Cogan Owens Cogan and partners SERA Architects, Parametrix-Bellevue, Marketek, Inc., and Siegel Planning Services are honored to have been selected to assist the Tulalip Tribes in developing a neighborhood plan for Tribal growth and development in the Lower Quilceda Creek area.
The Tulalip Indian Tribes were awarded the Puget Sound Tribal Implementation Grant from the Environmental Protection Agency (EPA) in order to develop planning, design and regulatory tools to protect the Quilceda Creek Watershed. Quilceda Creek, Ebey Slough and the associated watersheds are a centerpiece of Tulalip culture. This Plan strives to honor and enhance the natural and cultural resources of the Quilceda Creek area while providing for future social, economic and community benefit for the Tribes and Tribal members.
“It is a deep honor to have been awarded this project to work with the Tribes on this initiative,” said Kirstin Greene, manager of the consulting team. “It will be a tremendous learning experience and an opportunity to apply best practices that make sense for the Tribes.” COC is the prime consultant and project manager and will work closely with Tribal leadership to develop and help implement a cross-generational community engagement strategy. SERA Architects will develop the neighborhood plan and working in partnership with Siegel Planning Services on creating an innovative and sustainable visual form-based code. Parametrix is creating a green infrastructure plan and low impact development models while Marketek, Inc. will provide market analysis for the tribes in terms of identifying appropriate goals and objectives for housing, employment and other opportunities for future generations.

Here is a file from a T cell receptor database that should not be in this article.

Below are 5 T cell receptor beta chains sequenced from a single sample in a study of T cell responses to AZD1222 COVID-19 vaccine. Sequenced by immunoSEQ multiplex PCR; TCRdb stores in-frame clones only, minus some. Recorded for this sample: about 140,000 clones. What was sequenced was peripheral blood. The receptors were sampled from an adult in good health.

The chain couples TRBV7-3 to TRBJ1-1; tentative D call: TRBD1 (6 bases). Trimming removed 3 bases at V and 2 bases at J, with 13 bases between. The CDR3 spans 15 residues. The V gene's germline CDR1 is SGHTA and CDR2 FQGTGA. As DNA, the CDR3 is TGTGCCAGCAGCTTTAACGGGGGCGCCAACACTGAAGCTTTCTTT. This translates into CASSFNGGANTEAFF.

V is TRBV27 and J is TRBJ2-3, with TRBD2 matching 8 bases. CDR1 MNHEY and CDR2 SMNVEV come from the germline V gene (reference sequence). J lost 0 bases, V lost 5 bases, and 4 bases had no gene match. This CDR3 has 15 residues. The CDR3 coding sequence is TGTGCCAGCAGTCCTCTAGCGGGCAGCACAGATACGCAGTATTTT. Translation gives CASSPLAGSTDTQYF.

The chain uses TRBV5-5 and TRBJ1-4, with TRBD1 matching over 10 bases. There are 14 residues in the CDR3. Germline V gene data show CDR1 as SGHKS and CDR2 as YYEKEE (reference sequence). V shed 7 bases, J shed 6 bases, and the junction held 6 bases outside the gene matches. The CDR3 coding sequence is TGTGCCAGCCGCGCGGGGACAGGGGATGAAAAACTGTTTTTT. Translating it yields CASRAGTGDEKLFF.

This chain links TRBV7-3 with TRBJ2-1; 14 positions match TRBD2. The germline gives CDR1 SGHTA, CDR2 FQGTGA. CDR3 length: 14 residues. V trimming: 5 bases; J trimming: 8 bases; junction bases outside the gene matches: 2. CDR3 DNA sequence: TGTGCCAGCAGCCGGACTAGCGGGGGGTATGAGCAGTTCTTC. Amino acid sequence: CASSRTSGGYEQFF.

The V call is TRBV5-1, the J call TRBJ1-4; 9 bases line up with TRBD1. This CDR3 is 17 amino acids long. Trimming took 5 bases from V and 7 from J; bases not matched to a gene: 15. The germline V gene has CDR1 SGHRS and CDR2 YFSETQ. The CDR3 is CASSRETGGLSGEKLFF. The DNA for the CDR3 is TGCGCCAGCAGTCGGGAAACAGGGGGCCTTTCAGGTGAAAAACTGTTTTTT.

At COC, Kirstin will be assisted by Project Coordinator Ellen Wyoming, Associate Planner and Community Engagement Specialist. PSU graduate student Cary Watters, COC Community Engagement Intern and member of the Tlingit Tribe, also will provide guidance and support. Stay tuned for more on the community engagement strategy and youth engagement. In the meantime, check out the Hibulb Cultural Center, built by this sovereign nation and an incredible testimony to their past and future.Tags:community engagement, form-based code, green infrastructure, neighborhood plan, Neighborhoods, Planning, Sustainability, Sustainable Communities, watershed